“Knox Area Rescue Ministries provides daily for those most vulnerable and desperate among us, first supplying rescue services of food and shelter, then healthy, supportive  relationships, and ultimately restoration, including job-training opportunities.”–KARM

Launch Point is the name of a four-week program of training on a range of topics to enable basic, successful functioning: social customs, legal obligations, financial responsibility, resume writing and more. Serenity is an 18-month alcohol and drug addiction recovery program.

IMG_8367 2The local Salvation Army headquarters is across the street, and those served by it and KARM congregate in the surrounding area. At the same time each Sunday afternoon, KARM staff roll up a metal gate covering the open-air window at a snack counter. Our group had brought pre-packaged snacks and bottled water to add to the cupboard, and several stepped up to the counter to distribute goods to the guests who approached.

We’d also been told it was OK to step outside and visit with those gathered–if we were comfortable doing so. It was clear to me that the distribution of snacks from the counter was well-staffed, so I ventured outside. I had a bit of trepidation about being able to discern those interested in conversation and about what I might say, so I asked God to help me.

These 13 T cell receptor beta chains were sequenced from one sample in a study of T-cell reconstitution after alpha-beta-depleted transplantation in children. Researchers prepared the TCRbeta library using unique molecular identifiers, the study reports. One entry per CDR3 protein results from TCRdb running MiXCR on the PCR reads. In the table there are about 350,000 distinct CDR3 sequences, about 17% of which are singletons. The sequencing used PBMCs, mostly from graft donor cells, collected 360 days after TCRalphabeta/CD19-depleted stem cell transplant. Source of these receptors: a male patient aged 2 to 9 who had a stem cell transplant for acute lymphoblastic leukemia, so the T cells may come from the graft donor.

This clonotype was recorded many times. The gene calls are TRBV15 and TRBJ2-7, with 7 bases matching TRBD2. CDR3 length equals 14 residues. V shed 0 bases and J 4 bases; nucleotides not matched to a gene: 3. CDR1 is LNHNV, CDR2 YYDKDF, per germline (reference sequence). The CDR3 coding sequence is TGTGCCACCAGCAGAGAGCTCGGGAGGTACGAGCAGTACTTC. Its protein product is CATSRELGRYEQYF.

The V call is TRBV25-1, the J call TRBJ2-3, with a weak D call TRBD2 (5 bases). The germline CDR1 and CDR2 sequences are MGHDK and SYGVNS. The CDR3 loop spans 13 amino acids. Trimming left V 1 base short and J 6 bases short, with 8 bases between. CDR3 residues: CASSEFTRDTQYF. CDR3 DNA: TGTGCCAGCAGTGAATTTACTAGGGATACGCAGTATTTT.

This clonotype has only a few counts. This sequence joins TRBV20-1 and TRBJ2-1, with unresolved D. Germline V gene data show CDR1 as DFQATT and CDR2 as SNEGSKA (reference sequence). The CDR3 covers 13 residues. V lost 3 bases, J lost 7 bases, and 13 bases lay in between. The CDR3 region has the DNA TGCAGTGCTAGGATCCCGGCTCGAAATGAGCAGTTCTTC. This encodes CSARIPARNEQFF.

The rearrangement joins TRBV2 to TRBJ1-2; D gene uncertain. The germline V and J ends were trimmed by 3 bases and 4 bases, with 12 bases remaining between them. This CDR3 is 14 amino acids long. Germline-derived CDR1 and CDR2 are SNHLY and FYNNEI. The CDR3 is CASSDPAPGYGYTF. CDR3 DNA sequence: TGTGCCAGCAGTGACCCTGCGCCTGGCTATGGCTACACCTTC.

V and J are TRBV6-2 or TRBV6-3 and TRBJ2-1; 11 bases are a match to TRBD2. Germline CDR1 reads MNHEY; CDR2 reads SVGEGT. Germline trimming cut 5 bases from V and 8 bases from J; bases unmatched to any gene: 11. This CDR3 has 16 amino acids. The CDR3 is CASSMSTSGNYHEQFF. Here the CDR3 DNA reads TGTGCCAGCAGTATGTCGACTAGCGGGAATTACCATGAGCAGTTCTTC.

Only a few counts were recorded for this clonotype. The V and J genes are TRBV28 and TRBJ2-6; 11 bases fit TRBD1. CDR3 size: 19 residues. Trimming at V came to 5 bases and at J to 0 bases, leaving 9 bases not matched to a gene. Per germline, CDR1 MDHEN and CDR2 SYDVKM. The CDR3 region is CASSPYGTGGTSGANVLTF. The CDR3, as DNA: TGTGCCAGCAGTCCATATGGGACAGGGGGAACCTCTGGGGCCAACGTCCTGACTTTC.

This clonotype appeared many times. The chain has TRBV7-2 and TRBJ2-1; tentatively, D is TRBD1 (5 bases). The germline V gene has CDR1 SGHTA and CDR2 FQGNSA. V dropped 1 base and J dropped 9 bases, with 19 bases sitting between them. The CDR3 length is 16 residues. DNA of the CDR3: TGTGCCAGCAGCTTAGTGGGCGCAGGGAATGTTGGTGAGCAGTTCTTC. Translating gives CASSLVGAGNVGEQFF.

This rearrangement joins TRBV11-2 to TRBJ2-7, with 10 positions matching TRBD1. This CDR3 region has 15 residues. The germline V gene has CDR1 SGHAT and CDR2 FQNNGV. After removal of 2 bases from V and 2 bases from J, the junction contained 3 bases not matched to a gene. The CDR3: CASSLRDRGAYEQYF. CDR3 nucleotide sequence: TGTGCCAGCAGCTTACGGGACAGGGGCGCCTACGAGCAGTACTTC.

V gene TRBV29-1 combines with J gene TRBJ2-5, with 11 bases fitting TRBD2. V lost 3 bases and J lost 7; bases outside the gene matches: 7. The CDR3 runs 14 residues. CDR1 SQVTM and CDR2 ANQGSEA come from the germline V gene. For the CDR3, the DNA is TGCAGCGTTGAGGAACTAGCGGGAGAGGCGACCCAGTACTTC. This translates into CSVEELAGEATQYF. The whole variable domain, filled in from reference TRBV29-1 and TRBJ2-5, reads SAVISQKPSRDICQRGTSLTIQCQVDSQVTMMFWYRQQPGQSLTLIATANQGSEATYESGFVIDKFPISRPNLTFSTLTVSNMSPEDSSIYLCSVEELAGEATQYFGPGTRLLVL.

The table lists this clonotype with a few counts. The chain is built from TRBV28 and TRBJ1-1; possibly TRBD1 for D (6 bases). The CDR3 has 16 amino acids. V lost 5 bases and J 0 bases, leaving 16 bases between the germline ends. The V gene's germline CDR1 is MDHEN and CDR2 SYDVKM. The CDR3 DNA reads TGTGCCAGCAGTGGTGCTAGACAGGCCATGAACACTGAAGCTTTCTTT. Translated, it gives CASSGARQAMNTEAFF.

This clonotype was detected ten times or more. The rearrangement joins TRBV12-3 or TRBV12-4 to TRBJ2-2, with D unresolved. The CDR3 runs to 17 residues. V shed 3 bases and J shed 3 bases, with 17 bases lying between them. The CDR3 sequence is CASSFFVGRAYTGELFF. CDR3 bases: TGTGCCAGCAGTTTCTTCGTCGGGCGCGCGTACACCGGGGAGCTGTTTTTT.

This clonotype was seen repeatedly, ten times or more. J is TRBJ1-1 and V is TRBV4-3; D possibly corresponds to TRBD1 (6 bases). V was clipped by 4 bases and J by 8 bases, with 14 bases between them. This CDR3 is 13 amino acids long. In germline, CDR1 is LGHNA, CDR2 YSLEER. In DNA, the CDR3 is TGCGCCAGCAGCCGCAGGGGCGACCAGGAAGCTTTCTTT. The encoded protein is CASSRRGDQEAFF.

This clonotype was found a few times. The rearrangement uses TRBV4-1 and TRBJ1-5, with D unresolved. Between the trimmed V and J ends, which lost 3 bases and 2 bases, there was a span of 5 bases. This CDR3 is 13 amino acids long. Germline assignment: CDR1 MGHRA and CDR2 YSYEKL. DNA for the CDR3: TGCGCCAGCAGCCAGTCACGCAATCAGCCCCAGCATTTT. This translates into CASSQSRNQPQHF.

I approached a man about my age and asked if I could join him. He was friendly and we began talking easily. He wasn’t from Knoxville, but is staying with family in the area and hoping to get his own place. He told me KARM is helping him with local housing and employment that he should qualify for as ex-military.

IMG_8358 2The next person I approached was probably in his 30s, I realized after he began speaking. I had guessed older from his appearance, which suggested a lot of mileage on some of life’s hard roads. He told me it was fine to sit with him, but conversation didn’t come easy. Not that he resisted, words just took a lot of effort. So we sat together at the concrete picnic table and mostly looked around us. We agreed the sunshine was nice but the breeze was a little sharp. I thanked him for letting me join him, wished him a good day, he nodded, and I moved on.